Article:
Is New Vegas crippled by bad writing?

Discussion in 'Fallout: New Vegas Discussion' started by John McDonnell, Mar 10, 2014.

  1. Walpknut

    Walpknut This ghoul has seen it all

    Dec 30, 2010
    And that's why no one takes Fallout 3 fans opinions seriously.
  2. TomJ

    TomJ Still Mildly Glowing

    Jul 12, 2015
    And this is why objective people like me think you're blinded by nostalgia. I'm perfectly willing to call out 3's generic story and Bethesda's attempts to distract me from its flaws by giving me a sandbox to play with when I'm bored. New Vegas didn't give me that courtesy. Saint's Row gave me distractions that broke the game up every once and a while and I could repeat them if I wanted to.

    And that is kind of the insidious thing with Obsidian. It relies on the nostalgia of the older fans because you guys will give it a pass a deride Bethesda even when it did some good things. And the Fallout 3 fanboys will like it because its essentially Fallout 3: Vegas Baby! And they liked it and likely Skyrim, which is a different story for me. Then there are people like me who are analytical who will point out the flaws in 3 and NV.

    As for defending 3, why wouldn't I defend it a little more. NV is my other modern alternative and I think it is worse. Even considering that 3 bastardized Fallout 2 a lot and threw in some of Fallout for good measure. I will call both games out for their short comings and celebrate the shit they did right.
  3. naossano

    naossano So Old I'm Losing Radiation Signs

    Oct 19, 2006
    I would expect someone who register to bother to actual read what people actually have to say instead of repeating "nostalgia" ad nauseum, like before they even came.
  4. LordAshur

    LordAshur Banned

    Jul 18, 2015
    I'm also against quest markers in principle, but then again I'm sometimes glad that they exist. For example, the guy in San Francisco who asks you to get his spleen back. You can't even ask him where is the guy he lost it to, what does he look like, all you know is his name and that he's a merchant. A merchant where? On the vagrant tanker, in chinatown, maybe even a caravan trader? And when you finally find the guy, he's in a building that has absolutely nothing in its appearance pointing to the fact that it's a store, and he looks like half the NPCs in chinatown.

    Another example is Morrowind. I'm told by a guy that I have to find X at Y, and given vague instructions as to where Y is? Why doesn't he just mark it on my map? In such a situation, a quest marker showing you where Y is would have been completely acceptable, while one showing you where X is would have been superfluous.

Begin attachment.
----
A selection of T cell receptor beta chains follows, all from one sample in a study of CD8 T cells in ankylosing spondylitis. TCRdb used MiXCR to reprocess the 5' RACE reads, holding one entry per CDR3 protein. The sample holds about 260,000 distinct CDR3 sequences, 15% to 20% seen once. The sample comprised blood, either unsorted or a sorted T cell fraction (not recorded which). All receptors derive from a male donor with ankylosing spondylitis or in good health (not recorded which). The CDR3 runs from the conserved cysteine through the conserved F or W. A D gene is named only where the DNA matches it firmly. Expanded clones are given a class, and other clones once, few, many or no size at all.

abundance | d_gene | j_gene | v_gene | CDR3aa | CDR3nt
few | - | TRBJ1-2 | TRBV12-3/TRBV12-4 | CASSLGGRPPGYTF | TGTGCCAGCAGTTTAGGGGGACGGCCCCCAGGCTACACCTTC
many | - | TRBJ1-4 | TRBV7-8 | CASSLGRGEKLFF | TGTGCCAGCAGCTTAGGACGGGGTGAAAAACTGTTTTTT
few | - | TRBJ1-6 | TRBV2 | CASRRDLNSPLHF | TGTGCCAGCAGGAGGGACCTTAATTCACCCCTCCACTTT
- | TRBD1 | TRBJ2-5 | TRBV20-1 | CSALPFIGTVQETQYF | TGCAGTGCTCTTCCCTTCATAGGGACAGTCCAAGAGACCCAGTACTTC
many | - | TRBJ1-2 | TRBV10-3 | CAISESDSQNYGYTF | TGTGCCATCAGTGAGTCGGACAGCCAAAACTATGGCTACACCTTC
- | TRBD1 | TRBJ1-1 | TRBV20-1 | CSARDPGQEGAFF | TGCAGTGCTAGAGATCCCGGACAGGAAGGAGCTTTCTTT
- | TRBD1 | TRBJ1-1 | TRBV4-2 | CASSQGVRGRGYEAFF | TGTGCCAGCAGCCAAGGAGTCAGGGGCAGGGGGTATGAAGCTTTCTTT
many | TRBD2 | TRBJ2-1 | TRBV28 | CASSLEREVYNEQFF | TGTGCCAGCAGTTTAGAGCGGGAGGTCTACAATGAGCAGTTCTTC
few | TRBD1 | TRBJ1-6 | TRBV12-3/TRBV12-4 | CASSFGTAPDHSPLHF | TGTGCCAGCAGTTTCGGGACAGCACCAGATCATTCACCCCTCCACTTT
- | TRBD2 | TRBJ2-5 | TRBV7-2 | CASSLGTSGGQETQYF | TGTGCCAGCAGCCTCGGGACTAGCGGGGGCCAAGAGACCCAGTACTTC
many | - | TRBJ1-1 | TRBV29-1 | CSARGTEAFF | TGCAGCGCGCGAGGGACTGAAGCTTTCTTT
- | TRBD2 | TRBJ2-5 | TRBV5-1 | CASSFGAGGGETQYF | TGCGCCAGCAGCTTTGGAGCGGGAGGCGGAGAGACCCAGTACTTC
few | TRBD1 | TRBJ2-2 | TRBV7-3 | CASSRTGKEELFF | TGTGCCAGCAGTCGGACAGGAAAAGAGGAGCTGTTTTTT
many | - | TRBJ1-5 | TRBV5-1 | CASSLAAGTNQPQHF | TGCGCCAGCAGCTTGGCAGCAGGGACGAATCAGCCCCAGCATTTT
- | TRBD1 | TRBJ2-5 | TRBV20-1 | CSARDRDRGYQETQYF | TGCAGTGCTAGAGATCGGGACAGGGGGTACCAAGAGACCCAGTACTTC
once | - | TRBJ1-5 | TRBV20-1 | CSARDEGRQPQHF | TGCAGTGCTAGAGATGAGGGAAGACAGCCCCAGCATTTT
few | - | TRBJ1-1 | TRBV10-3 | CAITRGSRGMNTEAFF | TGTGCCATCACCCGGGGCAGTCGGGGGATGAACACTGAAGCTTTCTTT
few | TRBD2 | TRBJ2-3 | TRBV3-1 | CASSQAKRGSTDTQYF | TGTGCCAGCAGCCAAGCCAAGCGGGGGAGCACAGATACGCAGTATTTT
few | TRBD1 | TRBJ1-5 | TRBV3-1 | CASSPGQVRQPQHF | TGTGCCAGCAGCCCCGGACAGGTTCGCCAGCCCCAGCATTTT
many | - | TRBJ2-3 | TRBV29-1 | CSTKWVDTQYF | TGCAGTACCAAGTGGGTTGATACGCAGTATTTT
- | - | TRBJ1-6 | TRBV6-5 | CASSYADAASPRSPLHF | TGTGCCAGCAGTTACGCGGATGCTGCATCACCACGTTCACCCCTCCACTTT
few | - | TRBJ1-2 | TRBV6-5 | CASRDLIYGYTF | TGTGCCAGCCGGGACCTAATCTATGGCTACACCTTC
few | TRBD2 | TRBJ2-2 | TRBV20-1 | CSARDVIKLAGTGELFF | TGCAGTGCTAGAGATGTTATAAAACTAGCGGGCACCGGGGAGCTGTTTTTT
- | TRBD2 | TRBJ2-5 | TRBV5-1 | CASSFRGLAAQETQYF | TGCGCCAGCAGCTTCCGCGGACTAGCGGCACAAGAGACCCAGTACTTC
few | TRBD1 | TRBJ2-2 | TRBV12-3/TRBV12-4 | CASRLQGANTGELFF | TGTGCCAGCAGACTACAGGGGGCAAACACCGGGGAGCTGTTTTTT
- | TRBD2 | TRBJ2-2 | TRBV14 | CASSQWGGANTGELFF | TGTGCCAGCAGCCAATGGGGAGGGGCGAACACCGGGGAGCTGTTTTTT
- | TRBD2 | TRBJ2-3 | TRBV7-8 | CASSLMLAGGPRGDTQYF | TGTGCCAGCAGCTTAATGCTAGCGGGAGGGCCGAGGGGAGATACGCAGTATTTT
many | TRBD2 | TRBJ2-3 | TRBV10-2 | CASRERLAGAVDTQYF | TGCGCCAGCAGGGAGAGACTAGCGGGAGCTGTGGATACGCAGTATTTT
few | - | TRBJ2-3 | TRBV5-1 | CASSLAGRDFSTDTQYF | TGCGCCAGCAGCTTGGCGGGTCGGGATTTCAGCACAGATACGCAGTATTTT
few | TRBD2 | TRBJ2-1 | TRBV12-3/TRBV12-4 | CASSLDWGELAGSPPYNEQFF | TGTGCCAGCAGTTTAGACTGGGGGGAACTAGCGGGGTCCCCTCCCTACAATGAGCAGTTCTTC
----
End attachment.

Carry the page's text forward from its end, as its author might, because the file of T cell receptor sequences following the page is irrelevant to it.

A good alternative to a quest marker would be a system similar to the one in Mount and Blade, where you could ask any lord where another lord from his realm was. And he could answer that he was last seen in location X Y time ago or that he doesn't know. Only in a game like Fallout or Morrowind it could work much better because the NPCs never even move!
  5. Walpknut

    Walpknut This ghoul has seen it all

    Dec 30, 2010
    I think Quest markers can be a not so bad element, as long as they aren't so exact. Finding specific people in towns with a quest marker? Not that bad, as long as your mission isn't "Find the missing person" or "I am looking for someone in another town who did X". In which case you should only get a "General area" marker for the town and go by clues and hints to find the person or object. Same with scavenge hunts in Vaults.
  6. PossibleCabbage

    PossibleCabbage Vault 22 Survivor

    Jul 2, 2015
    Dragon Age: Inquisition did something interesting with this idea. Your quest marker would point you to the specific area, and unless it was something really unambiguous (like "go to [town]") when you got close to where the quest marker was pointing you, the mini-map would be fogged out so you'd have to look around for it. I thought this was a pretty good mechanic. The quest markers betraying information the PC has no reason whatsoever to have always bugs me. I shouldn't know exactly where the HEPA filters are in Vault 22 even if I know they're there. This was especially egregious in Skyrim, a la "Your delivery got waylaid by bandits and lost en route? I know *exactly* what random hole they took it too!"
    Last edited: Jul 19, 2015
  7. TomJ

    TomJ Still Mildly Glowing

    Jul 12, 2015
    I never like the quest markers in Oblivion, 3 and New Vegas more because of inaccuracy rather than why should I know where something is. This is more of an Oblivion/3 complaint since New Vegas didn't have interiors that really led to this being a problem. If you were in a multistory building/environment in Oblivion and 3, you could literally be right on top of the quest marker, but not find what you were looking for because the thing was up a couple of flights of stairs. This was annoying because the markers are supposed to help you, I would have been perfectly content with the quest marker leading me to the building I'm looking for, but leave the rest to me, because the marker just served to confuse and infuriate me. From what I remember, Skyrim didn't have this problem, but that could be set design as well as fixing bugs. It is better to just give me the general location of a thing if I don't have a fast travel point near by since the markers are relatively useless beyond that.